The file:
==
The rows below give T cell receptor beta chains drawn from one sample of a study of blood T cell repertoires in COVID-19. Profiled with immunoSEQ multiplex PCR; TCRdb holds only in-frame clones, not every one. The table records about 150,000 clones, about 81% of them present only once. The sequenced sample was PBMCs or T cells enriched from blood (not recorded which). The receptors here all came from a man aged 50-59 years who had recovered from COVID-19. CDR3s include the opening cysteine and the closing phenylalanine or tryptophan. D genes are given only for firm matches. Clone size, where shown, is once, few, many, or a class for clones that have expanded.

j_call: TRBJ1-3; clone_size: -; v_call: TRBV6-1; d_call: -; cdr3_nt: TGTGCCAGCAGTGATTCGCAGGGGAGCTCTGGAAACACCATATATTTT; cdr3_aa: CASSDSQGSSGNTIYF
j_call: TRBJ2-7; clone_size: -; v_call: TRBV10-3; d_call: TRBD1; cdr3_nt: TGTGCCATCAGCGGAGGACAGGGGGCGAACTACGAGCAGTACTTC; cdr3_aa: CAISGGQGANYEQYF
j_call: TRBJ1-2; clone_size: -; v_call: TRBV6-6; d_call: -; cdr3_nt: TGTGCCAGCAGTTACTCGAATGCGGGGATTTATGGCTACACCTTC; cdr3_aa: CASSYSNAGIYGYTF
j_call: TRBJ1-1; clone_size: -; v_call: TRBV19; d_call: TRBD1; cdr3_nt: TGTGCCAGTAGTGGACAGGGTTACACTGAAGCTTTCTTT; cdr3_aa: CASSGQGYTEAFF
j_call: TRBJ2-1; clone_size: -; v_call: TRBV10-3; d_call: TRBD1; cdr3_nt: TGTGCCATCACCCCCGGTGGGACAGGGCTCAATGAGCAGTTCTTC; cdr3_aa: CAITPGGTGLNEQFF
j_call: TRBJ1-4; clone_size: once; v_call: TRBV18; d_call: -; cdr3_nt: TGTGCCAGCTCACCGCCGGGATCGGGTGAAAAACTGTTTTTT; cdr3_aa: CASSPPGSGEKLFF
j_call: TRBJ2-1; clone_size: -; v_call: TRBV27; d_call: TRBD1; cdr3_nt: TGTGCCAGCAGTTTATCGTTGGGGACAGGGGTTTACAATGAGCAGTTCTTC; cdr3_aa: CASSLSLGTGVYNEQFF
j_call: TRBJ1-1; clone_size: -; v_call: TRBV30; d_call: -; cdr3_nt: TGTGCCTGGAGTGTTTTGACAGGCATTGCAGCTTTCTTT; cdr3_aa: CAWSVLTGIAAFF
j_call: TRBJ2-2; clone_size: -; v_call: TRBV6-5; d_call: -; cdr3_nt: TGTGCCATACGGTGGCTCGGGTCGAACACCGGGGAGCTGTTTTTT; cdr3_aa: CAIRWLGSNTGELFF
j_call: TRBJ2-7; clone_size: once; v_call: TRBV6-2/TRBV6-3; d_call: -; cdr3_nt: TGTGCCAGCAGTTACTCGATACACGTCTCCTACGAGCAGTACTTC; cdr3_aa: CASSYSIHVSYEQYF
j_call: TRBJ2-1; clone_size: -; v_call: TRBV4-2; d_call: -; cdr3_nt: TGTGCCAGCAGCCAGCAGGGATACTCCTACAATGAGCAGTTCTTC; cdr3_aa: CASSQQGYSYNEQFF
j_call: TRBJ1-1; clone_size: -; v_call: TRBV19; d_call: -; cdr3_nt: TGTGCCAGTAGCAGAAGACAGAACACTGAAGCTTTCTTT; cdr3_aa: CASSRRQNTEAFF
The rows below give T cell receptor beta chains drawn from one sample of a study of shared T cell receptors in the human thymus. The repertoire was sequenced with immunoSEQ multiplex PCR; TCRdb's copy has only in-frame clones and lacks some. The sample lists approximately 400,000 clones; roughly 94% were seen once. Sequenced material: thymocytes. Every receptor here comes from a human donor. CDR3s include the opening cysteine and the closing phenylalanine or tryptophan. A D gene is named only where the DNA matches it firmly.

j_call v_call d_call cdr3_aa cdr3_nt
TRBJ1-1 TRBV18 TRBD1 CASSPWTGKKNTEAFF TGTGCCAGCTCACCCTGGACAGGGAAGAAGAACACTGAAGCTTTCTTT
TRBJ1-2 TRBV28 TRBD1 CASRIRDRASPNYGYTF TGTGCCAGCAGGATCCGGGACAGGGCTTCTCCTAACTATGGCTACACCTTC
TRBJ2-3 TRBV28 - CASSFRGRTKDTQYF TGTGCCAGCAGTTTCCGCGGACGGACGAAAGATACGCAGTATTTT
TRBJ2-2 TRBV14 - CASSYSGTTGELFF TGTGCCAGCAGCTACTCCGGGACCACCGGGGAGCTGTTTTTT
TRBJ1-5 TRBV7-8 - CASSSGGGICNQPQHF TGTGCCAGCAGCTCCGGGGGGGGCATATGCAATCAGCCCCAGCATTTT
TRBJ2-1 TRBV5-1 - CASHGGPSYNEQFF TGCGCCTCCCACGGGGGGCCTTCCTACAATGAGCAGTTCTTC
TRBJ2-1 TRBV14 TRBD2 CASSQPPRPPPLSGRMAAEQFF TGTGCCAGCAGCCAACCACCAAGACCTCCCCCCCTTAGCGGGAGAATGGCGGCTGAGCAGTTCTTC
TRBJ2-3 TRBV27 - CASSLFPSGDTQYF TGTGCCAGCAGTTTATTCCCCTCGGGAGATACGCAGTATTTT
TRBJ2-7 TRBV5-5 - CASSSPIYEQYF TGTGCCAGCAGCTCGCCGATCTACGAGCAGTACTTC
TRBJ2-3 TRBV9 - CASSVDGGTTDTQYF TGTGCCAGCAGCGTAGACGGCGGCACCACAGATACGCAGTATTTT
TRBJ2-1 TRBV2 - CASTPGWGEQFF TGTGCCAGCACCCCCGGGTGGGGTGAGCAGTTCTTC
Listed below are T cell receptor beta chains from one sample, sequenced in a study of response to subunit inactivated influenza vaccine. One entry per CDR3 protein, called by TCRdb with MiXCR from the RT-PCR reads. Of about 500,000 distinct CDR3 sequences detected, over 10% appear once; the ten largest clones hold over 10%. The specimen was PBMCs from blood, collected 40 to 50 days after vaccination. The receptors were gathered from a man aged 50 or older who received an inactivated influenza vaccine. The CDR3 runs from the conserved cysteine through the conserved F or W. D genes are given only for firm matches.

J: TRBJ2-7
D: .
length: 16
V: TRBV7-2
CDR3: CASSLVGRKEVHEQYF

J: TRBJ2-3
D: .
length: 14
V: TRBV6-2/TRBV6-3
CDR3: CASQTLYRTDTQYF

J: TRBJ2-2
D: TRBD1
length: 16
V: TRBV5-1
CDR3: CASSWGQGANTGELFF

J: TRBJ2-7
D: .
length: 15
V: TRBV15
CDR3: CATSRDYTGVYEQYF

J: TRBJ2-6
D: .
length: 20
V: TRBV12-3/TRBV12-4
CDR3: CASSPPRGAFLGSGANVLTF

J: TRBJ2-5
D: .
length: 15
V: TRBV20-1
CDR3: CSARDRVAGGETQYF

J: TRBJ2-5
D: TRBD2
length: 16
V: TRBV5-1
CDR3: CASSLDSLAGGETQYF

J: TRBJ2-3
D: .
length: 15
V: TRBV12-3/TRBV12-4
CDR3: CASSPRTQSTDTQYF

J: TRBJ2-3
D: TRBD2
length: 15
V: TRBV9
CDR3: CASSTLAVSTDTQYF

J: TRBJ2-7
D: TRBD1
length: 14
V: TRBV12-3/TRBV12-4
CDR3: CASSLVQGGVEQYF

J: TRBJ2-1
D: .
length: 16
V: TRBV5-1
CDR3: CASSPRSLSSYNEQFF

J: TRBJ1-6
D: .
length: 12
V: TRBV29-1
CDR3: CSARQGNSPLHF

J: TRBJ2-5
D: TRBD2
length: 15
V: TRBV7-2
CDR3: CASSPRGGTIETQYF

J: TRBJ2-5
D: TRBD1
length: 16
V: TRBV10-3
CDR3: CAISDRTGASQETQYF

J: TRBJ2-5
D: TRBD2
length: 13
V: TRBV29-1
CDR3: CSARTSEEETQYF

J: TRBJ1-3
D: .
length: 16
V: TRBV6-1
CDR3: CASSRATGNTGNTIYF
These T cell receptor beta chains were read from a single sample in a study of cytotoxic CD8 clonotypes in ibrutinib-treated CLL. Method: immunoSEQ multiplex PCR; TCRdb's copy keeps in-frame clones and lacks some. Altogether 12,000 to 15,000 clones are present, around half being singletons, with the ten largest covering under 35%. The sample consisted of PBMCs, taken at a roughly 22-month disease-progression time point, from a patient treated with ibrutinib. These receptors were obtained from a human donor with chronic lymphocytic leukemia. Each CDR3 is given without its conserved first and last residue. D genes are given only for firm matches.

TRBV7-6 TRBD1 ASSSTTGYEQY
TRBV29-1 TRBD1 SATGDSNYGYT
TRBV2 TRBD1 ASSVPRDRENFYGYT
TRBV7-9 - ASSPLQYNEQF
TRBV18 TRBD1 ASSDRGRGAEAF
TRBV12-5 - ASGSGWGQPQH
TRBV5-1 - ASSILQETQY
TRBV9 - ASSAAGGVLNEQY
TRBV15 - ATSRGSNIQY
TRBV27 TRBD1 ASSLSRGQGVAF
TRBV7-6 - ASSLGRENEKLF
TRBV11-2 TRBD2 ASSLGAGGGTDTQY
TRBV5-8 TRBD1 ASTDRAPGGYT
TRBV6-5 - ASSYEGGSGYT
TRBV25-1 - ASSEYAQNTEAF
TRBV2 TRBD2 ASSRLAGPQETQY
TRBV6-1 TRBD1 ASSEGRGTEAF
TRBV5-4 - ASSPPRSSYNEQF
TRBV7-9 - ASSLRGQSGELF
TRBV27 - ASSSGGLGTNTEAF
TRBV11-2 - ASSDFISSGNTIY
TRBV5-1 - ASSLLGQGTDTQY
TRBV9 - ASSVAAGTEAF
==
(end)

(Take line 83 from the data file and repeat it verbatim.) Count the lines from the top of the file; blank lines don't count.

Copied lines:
J: TRBJ1-6